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Hello, when I was playing a videogame I've found a sentence whose structure I cannot figure out. The sentence goes like this. "Both sides now crippled beyond repair,the remnants of their armies continue to battle on ravaged planets,their hatred fueled by over four thousand years of total war." I know what this means,but I think the first and the third sentences are little bit strange.I think there should be some verbs. Are there any verbs omitted?How do you think? Any suggestion will help me much.
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Comments  (Page 4) 
BillJ there's not the slightest hint of a "contrary-to-expectation" implicature in either of them.
Not that I can see. Emotion: zip it In this day and age one expects armies crippled beyond repair to fight on! Emotion: muscle

So in something like: While money is the root of all evil, It accomplishes a lot of good.

- "while" would mean "during the period of time in which"?

Best regards, - A.
BillJNeither clause can be seen as a concessive adjunct - there's not the slightest hint of a "contrary-to-expectation" implicature in either of them.
Please excuse my rudeness.
If we're talking about the originally captioned sentence, I couldn't agree with you more. In fact, that was the very game.
Both armies totally destroyed, they continued to fight on.
Both ships sunk to the bottom, they continued sailing westward.
I suppose it's all a question of degree. Since this is about a videogame, everything is possible.

I got the impression from the OP that he thought the first clause might be concessive, as he had been looking for that sort of thing. I meant to tell him that it was not consessive, but illogical, and offered the version with two independent clauses, beginning with "although."
(Although both ships had sunk to the bottom, they continued sailing westward.)
I told him I'd work on a non-finite version.
That is where your caption of my post ends. The versions I presented as concessive came later.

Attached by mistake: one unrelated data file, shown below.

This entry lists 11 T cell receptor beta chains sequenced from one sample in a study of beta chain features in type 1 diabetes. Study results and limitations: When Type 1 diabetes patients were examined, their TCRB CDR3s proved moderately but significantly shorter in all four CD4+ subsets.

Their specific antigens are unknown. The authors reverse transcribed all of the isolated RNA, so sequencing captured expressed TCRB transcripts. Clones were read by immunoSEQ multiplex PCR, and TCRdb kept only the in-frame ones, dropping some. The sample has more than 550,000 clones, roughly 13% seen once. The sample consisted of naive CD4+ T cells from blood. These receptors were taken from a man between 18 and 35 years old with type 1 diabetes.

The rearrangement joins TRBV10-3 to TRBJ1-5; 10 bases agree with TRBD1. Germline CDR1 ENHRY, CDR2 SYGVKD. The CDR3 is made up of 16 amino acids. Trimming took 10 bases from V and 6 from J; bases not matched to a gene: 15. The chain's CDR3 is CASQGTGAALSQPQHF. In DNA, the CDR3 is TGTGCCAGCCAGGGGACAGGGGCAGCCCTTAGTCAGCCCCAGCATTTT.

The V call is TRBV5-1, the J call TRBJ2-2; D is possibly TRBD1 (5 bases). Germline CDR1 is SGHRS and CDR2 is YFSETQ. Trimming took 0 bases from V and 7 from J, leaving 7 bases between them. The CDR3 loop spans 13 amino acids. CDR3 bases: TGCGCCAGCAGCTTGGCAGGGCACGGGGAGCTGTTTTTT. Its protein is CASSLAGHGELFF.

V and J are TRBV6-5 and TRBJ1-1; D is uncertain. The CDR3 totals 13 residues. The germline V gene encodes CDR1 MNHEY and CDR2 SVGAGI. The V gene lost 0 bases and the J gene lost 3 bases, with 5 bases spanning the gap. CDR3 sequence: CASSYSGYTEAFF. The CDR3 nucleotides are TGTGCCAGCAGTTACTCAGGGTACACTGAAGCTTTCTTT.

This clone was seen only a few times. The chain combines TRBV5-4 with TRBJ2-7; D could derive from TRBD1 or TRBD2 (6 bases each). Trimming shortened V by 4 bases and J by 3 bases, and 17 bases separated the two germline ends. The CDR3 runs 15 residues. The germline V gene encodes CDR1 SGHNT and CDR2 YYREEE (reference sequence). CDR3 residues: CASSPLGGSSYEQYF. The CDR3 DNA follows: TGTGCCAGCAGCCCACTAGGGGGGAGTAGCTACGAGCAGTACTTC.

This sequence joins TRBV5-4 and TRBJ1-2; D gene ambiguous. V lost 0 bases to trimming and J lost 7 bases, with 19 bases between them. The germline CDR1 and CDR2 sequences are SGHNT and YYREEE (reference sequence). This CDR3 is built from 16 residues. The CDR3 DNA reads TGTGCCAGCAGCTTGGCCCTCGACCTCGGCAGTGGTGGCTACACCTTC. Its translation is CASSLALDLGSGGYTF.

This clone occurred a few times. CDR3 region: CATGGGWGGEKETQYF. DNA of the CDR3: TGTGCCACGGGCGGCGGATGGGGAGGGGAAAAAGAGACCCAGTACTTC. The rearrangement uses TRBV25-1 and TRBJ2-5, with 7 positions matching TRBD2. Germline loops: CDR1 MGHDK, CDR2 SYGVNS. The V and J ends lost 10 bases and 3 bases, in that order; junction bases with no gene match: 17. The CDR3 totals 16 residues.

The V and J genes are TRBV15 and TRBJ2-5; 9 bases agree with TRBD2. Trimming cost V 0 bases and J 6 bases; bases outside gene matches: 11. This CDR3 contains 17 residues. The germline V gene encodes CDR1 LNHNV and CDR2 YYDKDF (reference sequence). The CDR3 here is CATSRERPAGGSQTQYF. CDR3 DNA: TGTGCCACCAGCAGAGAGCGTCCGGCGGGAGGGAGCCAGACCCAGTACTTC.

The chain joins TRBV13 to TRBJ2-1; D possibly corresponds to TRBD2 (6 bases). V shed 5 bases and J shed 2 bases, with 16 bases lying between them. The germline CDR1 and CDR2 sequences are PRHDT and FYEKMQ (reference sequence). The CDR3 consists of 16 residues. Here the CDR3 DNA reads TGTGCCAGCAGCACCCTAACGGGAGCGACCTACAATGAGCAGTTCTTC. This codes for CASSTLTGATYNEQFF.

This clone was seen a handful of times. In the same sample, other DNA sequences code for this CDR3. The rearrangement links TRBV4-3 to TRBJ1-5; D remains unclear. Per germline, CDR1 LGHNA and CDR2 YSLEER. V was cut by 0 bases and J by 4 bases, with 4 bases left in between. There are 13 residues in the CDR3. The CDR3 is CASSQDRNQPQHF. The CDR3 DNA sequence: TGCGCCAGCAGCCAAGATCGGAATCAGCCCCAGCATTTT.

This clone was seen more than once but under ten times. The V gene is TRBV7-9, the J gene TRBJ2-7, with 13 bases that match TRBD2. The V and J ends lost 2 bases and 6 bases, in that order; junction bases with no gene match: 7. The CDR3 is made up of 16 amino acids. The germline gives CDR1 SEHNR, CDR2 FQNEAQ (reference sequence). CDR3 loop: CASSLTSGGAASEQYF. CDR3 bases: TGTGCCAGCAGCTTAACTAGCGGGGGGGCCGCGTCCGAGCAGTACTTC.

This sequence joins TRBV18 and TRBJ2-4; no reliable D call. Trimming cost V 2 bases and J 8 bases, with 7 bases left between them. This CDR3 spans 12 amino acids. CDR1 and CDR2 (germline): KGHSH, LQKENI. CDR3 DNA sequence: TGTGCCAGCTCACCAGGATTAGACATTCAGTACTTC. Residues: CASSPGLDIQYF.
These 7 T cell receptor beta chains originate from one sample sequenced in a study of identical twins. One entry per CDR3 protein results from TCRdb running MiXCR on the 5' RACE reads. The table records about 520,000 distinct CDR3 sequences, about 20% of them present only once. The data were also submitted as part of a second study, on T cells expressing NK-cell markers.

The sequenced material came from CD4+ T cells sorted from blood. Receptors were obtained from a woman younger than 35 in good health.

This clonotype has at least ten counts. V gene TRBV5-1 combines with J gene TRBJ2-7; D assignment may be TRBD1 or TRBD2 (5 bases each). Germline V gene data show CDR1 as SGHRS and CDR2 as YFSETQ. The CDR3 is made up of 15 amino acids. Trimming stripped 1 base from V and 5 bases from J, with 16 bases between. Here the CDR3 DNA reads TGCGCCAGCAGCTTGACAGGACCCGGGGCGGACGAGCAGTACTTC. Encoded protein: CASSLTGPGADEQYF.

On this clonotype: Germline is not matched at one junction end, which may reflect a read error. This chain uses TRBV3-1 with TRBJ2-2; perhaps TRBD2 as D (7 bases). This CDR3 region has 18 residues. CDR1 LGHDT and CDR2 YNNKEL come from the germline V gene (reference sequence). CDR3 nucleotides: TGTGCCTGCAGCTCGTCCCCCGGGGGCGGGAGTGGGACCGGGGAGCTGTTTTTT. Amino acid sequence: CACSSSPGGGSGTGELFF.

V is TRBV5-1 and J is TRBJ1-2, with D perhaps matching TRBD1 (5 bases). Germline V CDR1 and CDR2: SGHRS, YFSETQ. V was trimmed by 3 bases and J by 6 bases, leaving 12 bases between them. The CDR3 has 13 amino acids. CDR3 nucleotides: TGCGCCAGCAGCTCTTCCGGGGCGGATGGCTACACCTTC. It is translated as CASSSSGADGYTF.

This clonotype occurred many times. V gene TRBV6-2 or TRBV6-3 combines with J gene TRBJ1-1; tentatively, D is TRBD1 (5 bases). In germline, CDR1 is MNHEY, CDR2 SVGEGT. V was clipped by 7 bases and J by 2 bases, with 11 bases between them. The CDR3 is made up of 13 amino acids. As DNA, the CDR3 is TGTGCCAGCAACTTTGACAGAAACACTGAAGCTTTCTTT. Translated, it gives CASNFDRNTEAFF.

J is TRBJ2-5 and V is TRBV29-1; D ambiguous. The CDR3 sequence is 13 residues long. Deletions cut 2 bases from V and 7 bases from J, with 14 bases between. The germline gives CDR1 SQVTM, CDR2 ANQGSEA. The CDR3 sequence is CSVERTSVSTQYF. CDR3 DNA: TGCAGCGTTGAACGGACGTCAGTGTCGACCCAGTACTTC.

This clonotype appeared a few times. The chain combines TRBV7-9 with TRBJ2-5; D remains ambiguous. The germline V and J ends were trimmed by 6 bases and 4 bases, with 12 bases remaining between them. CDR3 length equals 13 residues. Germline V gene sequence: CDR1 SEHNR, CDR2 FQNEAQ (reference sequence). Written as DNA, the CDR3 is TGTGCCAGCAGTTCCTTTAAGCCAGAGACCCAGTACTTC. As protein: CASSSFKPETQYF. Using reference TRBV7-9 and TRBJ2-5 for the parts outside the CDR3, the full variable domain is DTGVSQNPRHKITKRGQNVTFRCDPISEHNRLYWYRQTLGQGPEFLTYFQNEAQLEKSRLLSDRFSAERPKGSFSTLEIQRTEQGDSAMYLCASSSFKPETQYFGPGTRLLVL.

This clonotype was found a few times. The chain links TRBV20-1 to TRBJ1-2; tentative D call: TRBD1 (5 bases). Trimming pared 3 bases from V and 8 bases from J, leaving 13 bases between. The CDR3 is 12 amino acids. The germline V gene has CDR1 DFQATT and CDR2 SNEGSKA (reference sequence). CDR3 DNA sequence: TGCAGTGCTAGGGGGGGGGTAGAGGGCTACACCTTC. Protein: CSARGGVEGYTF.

I think "Both ships sunk to the bottom, they continued sailing westward" has more than a slight hint of contrary-to-expectation implacature.

I don't think you can say that a single clause in isolation can have such an implacature. Perhaps I misunderstand. It seems to take two statements to set this up.

I don't think you can say that "both ships sunk to the bottom" is concessive, even if you include both clauses in the package. However, if you include the second clause, you now have something contrary to expectation.

I don't think it becomes concessive until you add the conjunction, or preposition, or conecting adverb.
Both ships sunk to the bottom, they nonetheless continued sailing westward.

Therefore in this case, it's not the first clause which is concessive, but the whole sentence.
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I see this as an acceptable sentence structured as follows:

absolute phrase, main clause (remnants continue), absolute phrase.

anonymous

I see this as an acceptable sentence structured as follows:

absolute phrase, main clause (remnants continue), absolute phrase.

Not quite: absolutes are not phrases, but clauses.

Shouldn't we call them phrases? What makes them clauses?

BillJso the clauses containing them are, logically, called past-participial clauses. I
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silak12

Shouldn't we call them phrases? What makes them clauses?

BillJso the clauses containing them are, logically, called past-participial clauses. I

No, because they have a subject-predicate structure.

Generally, the presence of a verb marks an expression as being a clause.

So, we treat a non-finite verb as a predicate in that structure?

silak12

So, we treat a non-finite verb as a predicate in that structure?

In any clause, finite or non-finite, we treat the verb and its dependents (if any), as the predicate.

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